Denny Adcock: And the fact that we have historical and technical knowledge. If you just had a bunch of boxes of stuff, anybody could do that, but we understand how things are made and how photographs are done and how they should be handled in terms of preservation. We have a number of Kodachrome slides which seem to last forever, but then Ektachrome slides will fade to blue quite rapidly. They need to be kept in colder storage than Kodachrome. It’s the minutiae [that is] necessary if we’re going to maintain a history of any institution.

Tim: Nashville tourism is so big right now. I think people come here to visit the history … One hundred plus years of history [is] going to go away if you don’t have people taking care of it.

Jen: I definitely look at the Opry and this company as really central to the story of country music in a lot of ways, and that’s a huge responsibility and honor to hold our stewardship position.

Denny: We are quite unique. No other music genre, with perhaps the exception of some classical music, has a linear collection of artifacts and photographs. Because so much of country music has taken place in Nashville it’s really special that the Opry Archives contains much of that story.

Country Music, a film by Ken Burns that explores the genre’s long history, recently premiered on PBS. How did the Opry archive team get involved with the docuseries?

Jen: They approached the archive before 2010, so the Opry Archives has been connected to the Florentine Films project for quite some time. Interestingly, we licensed a lot of photographs before the flood that did not make it through the flood. In some instances, the JPEGs that we scanned way back then are the only things left for some of the images. All told, we licensed hundreds of images and some clips as well.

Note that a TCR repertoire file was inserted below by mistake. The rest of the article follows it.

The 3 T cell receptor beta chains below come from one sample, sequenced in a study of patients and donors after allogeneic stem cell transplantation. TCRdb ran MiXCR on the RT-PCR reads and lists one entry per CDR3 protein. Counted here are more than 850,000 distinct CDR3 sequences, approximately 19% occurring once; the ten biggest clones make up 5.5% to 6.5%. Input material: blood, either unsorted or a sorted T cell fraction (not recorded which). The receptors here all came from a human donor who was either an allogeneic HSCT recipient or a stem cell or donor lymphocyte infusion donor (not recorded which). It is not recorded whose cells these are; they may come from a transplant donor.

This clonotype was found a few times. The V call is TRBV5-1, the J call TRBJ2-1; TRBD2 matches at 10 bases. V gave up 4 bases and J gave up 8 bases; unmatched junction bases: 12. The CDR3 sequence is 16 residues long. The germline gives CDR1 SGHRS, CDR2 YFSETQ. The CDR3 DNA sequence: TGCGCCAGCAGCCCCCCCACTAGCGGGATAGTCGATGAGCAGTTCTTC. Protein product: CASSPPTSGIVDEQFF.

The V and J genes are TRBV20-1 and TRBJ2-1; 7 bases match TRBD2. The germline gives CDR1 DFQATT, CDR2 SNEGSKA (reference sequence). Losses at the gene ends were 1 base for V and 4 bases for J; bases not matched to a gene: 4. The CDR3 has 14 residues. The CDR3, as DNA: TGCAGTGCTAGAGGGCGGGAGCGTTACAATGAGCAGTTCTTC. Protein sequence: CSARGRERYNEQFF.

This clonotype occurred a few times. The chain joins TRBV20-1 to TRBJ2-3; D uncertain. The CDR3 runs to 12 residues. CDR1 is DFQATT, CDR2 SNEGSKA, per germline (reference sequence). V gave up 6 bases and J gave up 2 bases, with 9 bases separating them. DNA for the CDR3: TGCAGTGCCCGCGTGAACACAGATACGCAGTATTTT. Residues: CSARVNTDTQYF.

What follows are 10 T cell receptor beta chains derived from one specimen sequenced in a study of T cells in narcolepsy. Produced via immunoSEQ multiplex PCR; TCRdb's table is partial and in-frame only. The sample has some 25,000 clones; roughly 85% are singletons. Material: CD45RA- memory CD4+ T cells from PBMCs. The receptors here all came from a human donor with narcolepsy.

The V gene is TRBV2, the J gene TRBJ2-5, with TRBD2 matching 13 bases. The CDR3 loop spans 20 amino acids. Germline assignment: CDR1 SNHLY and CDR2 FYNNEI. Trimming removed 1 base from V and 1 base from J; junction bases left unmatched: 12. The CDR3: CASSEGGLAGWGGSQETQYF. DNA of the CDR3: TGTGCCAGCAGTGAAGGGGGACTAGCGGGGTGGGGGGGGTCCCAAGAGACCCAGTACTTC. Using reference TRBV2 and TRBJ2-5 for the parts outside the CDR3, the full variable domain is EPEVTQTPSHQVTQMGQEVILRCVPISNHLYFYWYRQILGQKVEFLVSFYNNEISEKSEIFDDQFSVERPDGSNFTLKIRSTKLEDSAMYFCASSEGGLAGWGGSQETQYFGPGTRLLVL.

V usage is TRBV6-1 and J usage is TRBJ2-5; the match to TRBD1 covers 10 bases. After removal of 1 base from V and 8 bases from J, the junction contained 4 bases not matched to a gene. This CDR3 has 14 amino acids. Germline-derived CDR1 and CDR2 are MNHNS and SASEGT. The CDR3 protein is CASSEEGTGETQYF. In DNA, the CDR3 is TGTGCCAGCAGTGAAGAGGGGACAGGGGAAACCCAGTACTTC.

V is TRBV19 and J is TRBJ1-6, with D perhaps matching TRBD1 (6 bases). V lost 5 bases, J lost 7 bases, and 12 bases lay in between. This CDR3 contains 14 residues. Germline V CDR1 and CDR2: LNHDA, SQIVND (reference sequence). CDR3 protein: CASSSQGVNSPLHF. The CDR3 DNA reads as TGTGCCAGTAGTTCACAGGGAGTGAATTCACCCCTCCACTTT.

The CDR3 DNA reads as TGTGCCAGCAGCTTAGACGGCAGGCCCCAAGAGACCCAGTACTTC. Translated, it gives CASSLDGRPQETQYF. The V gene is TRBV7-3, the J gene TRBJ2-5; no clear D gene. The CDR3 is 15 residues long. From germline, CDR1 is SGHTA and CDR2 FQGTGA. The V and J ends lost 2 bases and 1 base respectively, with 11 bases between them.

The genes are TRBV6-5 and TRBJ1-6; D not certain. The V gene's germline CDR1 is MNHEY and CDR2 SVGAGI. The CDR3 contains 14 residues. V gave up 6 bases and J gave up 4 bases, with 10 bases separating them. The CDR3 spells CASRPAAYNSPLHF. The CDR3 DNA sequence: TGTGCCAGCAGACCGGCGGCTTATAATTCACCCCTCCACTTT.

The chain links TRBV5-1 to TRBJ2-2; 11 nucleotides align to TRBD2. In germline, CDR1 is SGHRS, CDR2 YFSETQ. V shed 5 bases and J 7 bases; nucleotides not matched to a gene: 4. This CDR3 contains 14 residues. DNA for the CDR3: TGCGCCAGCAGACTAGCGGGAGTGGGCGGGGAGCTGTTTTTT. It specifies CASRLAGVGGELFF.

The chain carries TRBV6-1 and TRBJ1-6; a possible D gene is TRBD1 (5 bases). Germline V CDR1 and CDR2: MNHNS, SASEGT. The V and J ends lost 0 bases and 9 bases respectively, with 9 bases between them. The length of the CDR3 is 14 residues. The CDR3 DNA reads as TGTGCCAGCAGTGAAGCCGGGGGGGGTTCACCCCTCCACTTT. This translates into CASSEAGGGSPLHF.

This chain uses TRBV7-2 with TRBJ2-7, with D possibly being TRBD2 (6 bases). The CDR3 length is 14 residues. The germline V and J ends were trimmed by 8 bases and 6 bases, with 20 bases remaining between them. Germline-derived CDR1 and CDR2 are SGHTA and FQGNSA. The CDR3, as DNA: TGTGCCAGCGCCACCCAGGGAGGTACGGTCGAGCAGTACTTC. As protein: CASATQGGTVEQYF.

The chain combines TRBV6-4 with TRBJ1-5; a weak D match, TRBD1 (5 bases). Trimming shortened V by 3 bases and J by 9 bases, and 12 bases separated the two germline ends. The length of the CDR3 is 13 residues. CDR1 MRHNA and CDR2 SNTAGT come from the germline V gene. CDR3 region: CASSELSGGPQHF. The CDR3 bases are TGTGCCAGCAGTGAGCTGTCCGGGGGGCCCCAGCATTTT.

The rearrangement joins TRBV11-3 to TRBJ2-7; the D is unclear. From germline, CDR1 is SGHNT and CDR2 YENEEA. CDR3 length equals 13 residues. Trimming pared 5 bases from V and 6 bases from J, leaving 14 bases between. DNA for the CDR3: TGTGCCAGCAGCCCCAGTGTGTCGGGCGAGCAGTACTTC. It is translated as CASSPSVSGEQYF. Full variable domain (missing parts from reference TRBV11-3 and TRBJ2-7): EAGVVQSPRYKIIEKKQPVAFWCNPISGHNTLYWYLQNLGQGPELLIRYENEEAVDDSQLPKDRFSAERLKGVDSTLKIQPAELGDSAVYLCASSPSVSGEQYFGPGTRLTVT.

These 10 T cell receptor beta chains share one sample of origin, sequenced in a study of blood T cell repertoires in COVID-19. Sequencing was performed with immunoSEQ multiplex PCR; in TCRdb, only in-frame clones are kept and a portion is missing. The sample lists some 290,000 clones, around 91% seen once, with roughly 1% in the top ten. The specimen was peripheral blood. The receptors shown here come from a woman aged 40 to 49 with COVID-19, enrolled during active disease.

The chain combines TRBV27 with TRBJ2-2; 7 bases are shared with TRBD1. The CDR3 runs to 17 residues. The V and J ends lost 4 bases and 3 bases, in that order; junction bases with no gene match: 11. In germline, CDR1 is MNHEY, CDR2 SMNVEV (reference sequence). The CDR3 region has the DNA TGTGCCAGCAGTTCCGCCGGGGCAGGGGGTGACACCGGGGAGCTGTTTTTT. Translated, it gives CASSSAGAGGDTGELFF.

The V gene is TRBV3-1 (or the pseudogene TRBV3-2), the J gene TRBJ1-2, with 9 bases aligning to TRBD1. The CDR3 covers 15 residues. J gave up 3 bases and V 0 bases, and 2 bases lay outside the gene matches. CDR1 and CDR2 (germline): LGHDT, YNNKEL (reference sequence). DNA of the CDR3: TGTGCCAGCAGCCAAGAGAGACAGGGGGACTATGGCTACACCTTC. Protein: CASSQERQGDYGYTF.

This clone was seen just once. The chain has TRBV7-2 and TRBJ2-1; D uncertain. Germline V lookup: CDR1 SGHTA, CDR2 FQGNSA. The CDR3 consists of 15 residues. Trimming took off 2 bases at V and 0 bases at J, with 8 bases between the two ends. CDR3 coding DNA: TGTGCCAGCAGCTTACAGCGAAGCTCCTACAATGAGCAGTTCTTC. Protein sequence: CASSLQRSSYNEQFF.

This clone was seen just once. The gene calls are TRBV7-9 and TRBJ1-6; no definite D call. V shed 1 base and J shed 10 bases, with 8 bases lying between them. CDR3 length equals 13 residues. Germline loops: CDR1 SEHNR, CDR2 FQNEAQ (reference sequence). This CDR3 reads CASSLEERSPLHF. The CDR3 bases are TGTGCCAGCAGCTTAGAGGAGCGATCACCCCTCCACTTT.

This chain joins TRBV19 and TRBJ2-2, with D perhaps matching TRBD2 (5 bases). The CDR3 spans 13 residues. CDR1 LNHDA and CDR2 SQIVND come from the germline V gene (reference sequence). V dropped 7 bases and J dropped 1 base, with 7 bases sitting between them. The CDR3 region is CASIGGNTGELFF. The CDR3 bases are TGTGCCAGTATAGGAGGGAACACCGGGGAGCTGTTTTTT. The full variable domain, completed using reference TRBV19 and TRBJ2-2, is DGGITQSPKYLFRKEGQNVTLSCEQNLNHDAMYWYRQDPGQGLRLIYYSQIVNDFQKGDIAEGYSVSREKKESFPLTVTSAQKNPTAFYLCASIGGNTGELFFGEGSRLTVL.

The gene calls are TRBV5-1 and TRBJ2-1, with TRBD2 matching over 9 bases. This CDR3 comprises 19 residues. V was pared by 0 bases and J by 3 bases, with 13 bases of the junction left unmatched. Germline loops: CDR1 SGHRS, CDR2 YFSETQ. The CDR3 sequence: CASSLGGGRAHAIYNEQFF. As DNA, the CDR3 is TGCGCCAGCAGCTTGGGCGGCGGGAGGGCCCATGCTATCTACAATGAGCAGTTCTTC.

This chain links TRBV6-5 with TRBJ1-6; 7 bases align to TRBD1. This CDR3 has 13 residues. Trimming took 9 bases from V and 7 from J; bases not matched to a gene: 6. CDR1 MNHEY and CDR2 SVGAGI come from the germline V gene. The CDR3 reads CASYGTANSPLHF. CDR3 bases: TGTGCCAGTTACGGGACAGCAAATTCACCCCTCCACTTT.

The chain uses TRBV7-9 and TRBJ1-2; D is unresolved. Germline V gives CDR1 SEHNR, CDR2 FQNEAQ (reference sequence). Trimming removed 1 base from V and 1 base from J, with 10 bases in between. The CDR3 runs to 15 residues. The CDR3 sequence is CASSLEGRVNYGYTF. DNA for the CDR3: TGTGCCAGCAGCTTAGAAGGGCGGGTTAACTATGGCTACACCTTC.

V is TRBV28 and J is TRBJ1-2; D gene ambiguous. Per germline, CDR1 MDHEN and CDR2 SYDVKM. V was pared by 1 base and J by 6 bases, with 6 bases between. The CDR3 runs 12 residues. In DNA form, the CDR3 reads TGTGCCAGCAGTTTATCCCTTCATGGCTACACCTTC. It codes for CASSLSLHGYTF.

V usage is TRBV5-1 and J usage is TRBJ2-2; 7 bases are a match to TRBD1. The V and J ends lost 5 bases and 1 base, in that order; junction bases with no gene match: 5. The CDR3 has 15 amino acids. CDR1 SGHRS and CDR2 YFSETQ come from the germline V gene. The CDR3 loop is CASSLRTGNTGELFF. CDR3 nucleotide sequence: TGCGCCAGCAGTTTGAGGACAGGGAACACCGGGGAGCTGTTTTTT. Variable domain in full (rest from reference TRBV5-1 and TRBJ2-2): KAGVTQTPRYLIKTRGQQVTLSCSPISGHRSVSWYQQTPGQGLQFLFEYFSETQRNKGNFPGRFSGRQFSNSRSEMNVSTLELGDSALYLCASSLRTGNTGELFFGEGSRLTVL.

Denny: [The documentary team says] they have utilized more of our images and artifacts than [those of] any other company.

How did you work with the documentary team to select photos for the film?

Jen: We both fielded a lot of emails back and forth. Hey, do you have this, or if you don’t have this person, can you give us something else? We were just sort of happily at their beck and call. They would come here with their crew, plant themselves down, and do big rounds of digitizing photos. Our job was to pull things for them and also to guide them through our history as well.

What are some of our oldest photos used in the film?

Jen: The live broadcast images from the National Life building, before we ever got to Ryman Auditorium in 1943. The Opry has nearly two decades of history before that and we have some wonderful images of early string band performances captured in photographs in the WSM Studio with the black-and-white checkerboard floor and the old mics. It was a live studio audience just sitting in folding chairs watching these people broadcast a radio program. I like those photos.

Denny: We have some shots of [what is perhaps] one of the first live remote trucks ever out there. There is a guy sitting in the back of the truck with the dials. In the Hank Snow collection, we have photos of him as a boy. There are shots of Minnie, of course — Sarah Cannon — when she was a small child, her family, when she was a student at a dance facility. It’s very formal, not who you think of when you think of Minnie Pearl.

Jen: Some of the Hank Williams photos that we have are spectacular, like the family photos, him as a young man, as a teenager. I like the picture of him on the street performing. He’s wearing glasses and he’s got his guitar, essentially busking on the street in Montgomery. It’s those little moments that can tell a story.

Was there a specific photo that you were most surprised to find in the archive?

Jen: We have so much gold, we have so much gold. We could talk about [longtime Opry photographer] Les Leverett all day, every day. There are so many iconic shots that he captured. Talk about being at the right place at the right time!

One of my favorite photos of Les’ is a performance picture of George Jones and Tammy Wynette from the early 1970s. They are essentially nose-to-nose with the microphone in between them, and Les is looking right in between them. I just think about what his perspective was standing just right behind them, probably not too far, and he captured this beautiful, symmetrical moment between this very volatile but incredibly talented couple.